Not quite so blind as they.
A fifth prepares, exact and round,
His follower makes it fast:
The seventh and the last.
The third, the irth, the fifth supply
What their occasions ask, Who with a more discerning eye
Perform a nicer task.
Now, therefore, Edipus! declaro
A process that obtains
And take me for your pains !
But still with regular decrease
From size to size they fall, In every leaf grow less and less ;
The last are least of all.
IX. SPARROWS SELF-DOMESTI
IN TRINITY COLLEGE, CAMBRIDGE.
O! what a fund of genius, pent
In narrow space, is here! This volume's method and intent
How luminous and clear!
It leaves no reader at a loss
Or posed, whoever reads: No commentator's tedious gloss,
Nor even index needs.
Search Bodley's many thousands o'er,
Nor book is treasured there, Nor yet in Granta's numerous store,
That may with this compare. No! Rival none in either host
Of this was ever seen, Or, that contents could justly boast,
So brilliant and so keen.
NONE ever shared the social feast,
Sagacious listeners to the sound,
Then, soon as the swell of the buds
Bespeaks the renewal of spring, Fly hence, if thou wilt, to the woods,
Or where it shall please thee to sing : And shouldst thou, compelled by a frost,
Come again to my window or door, Doubt not an affectionate host,
Only pay as thou pay’dst me before. Thus music must needs be confest,
To flow from a fountain above; Else how should it work in the breast
Unchangeable friendship and love! And who on the globe can be found,
Save your generation and ours, That can be delighted by sound,
Or boasts any musical powers ?
X. FAMILIARITY DANGEROUS.
XII. STRADA'S NIGHTINGALE.
As in her ancient mistress' lap
The youthful tabby lay, They gave each other many a tap,
Alike disposed to play.
The Shepherd touched his reed; sweet Philomel
Essayed, and oft assayed to catch the strain, And treasuring, as on her ear they fell,
The numbers, echoed note for note again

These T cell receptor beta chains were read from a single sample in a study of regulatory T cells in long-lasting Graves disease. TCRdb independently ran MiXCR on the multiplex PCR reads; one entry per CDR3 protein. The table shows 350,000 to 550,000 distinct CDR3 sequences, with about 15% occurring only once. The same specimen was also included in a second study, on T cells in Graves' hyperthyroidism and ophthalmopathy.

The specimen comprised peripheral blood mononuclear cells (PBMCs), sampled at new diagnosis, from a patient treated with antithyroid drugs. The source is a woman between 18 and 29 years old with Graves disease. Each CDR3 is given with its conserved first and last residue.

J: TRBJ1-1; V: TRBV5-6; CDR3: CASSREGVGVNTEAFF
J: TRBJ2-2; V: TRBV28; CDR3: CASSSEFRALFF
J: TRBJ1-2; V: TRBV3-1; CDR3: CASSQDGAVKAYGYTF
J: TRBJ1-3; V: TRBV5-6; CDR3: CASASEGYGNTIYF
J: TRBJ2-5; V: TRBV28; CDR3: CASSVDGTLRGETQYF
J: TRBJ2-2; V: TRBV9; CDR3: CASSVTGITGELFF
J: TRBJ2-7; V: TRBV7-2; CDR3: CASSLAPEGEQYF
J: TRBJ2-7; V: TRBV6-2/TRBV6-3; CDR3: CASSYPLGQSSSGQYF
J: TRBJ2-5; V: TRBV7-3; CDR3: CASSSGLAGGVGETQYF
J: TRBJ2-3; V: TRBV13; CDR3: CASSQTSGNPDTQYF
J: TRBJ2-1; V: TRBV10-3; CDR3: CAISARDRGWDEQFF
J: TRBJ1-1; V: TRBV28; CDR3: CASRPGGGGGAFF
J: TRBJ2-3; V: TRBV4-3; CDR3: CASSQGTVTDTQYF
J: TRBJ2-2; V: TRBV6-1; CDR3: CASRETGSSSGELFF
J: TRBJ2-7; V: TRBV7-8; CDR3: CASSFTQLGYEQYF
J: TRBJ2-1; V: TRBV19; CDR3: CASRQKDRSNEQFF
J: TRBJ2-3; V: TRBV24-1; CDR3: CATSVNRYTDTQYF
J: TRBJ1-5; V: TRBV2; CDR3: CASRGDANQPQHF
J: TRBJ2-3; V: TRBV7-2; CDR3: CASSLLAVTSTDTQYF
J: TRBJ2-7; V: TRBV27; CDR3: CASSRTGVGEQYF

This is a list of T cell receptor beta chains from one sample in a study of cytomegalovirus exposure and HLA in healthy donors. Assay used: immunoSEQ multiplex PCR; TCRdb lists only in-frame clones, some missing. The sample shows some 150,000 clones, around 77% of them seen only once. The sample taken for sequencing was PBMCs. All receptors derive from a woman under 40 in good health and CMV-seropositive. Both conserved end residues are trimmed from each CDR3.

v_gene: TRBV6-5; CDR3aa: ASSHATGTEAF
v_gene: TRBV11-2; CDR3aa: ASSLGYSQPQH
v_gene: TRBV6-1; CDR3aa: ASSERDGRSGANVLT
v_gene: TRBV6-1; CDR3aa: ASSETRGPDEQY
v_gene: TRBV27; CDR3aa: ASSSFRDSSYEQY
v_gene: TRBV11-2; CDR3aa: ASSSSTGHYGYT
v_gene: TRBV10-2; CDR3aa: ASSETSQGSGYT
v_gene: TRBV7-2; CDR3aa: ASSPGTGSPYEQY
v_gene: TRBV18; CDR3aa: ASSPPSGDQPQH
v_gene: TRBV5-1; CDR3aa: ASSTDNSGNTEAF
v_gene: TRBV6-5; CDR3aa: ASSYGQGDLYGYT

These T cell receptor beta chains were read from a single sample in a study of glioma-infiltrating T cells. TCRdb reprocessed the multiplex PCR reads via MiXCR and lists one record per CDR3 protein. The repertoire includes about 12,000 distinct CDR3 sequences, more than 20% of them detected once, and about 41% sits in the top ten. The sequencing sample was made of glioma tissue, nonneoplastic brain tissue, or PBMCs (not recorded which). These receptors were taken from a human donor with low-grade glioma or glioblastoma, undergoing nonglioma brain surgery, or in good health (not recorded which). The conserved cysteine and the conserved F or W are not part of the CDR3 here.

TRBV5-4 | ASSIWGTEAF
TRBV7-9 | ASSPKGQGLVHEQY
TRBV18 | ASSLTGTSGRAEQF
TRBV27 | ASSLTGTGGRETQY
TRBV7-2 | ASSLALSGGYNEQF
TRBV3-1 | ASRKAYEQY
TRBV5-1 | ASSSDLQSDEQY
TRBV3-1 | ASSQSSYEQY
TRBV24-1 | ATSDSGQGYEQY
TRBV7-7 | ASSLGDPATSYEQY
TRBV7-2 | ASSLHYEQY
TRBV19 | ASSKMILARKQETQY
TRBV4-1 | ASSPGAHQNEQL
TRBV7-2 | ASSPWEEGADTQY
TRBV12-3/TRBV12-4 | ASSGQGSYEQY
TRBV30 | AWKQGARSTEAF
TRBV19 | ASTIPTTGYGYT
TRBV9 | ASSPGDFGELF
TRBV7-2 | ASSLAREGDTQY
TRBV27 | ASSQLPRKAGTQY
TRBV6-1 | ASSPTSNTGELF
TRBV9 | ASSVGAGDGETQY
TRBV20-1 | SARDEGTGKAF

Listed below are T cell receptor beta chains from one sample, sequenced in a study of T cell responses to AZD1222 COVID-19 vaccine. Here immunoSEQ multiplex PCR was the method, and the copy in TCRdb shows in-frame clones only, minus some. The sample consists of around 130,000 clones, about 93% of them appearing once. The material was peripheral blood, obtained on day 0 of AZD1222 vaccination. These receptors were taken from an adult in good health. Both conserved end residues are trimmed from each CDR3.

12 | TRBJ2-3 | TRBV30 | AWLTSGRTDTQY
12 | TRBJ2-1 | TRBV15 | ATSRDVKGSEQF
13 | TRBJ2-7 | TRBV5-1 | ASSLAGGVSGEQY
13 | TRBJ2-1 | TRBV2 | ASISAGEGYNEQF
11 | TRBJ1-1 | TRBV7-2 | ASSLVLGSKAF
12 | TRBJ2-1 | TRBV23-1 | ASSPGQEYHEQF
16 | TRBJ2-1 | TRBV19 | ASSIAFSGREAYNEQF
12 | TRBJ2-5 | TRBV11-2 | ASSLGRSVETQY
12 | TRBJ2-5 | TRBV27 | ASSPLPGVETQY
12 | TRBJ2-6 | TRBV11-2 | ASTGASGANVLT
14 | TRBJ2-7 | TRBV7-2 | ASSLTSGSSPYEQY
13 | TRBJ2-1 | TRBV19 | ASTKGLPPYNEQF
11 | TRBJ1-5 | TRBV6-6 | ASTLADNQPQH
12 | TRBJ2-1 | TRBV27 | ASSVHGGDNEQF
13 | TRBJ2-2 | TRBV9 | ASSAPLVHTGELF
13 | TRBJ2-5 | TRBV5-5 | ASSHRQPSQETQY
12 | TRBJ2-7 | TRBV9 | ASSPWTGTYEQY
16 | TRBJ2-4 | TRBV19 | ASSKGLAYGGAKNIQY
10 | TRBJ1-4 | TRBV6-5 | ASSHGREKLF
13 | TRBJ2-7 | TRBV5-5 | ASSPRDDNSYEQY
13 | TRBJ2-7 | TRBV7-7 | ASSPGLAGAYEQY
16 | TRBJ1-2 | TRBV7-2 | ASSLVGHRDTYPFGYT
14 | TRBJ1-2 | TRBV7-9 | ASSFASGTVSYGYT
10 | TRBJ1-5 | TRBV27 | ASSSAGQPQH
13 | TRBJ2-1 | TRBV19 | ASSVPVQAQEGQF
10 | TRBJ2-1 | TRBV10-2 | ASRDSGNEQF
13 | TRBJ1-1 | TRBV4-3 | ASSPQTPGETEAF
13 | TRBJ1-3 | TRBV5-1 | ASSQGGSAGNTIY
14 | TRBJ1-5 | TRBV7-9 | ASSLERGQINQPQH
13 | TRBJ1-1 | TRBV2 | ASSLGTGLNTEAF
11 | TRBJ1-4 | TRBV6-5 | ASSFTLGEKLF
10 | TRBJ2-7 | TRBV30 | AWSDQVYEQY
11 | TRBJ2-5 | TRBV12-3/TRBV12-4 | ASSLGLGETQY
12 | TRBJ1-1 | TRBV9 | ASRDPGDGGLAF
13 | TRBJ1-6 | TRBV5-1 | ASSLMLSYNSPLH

But strife ensues. Puss waxes warm,
And with protruded claws Ploughs all the length of Lydia's arm,
Mere wantonness the cause.
At once, resentful of the deed,
She shakes her to the ground, With many a threat that she shall bleed
With still a deeper wound.
The peevish youth, who nc'er had found before
A rival of his skill, indignant heard,
In loftier tones defied the simple bird.
With all the force, that passion gives, inspired, Returned the sounds awhile, but in the close,
Exhausted fell, and at his feet expired. Thus strength, not skill, prevailed. O fatal strife,
By thee, poor songstress, playfully begun; And, O sad victory, which cost thy life,
And he may wish that he had never won!
But, Lydia, bid thy fury rest;
It was a venial stroke; For she that will with kittens jest,
Should bear a kitten's joke.
Seeds of merciless disease
Lurk in all that we enjoy; Some, that waste us by degrees,
Some, that suddenly destroy. And if life o'erleap the bourn
Common to the sons of men; What remains, but that we mourn,
Dream, and doat, and drivel then? Fast as moons can wax and wane,
Sorrow comes; and while we groan, Pant with anguish and complain,
Half our years are fled and gone. If a few, (to few 'tis given)
Lingering on this earthly stage, Creep, and halt with steps uneven,
To the period of an age. Wherefore live they but to see
Cunning, arrogance, and force, Sights lamented much by thee,
Holding their accustomed course! Oft was scen, in ages past,
All that we with wonder view; Often shall be to the last;
Earth produces nothing new. Thee we gratulate; content,
Should propitious Heaven design Life for us, has calmly spent,
Though but half the length of thine.
The same prolific season gives
XVI. THE INNOCENT THIEF.
Not a flower can be found in the fields,
Or the spot that we till for our pleasure, From the largest to least, but it yields
To the bee, never-wearied, a treasure.
Scarce any she quits unexplored,
With a diligence truly exact; Yet, steal what she may for her hoard,
Leaves evidence none of the fact.
XIV. THE CAUSE WON. Two neighbours furiously dispute: A field—the subject of the suit. Trivial the spot, yet such the rage With which the combatants engage, 'Twere hard to tell, who covets most The prize—at whatsoever cost. The pleadings swell. Words still suffice; No single word but has its price: No term but yields some fair pretence For novel and increased expense.
Defendant thus becomes a name, Which he that bore it, may disclaim; Since both, in one description blended, Are plaintiffs—when the suit is ended.
Her lucrative task she pursues,
And pilfers with so much address, That none of their odour they lose,
Nor charm by their beauty the less. Not thus inofiensively preys
The canker-worm, indwelling foe! His voracity not thus allays
The sparrow, the finch, or the crow. The worm, more expensively fed,
The pride of the garden devours; And birds pick the sced from the bed;
Still less to be spared than the flowers. But she with such delicate skill
Her pillage so fits for her use, That the chymist in vain with his still
Would labour the like to produce.
XV. THE SILKWORM.
The beams of April, ere it goes, A worm scarce visible, disclose; All winter long content to dwell The tenant of his native shell.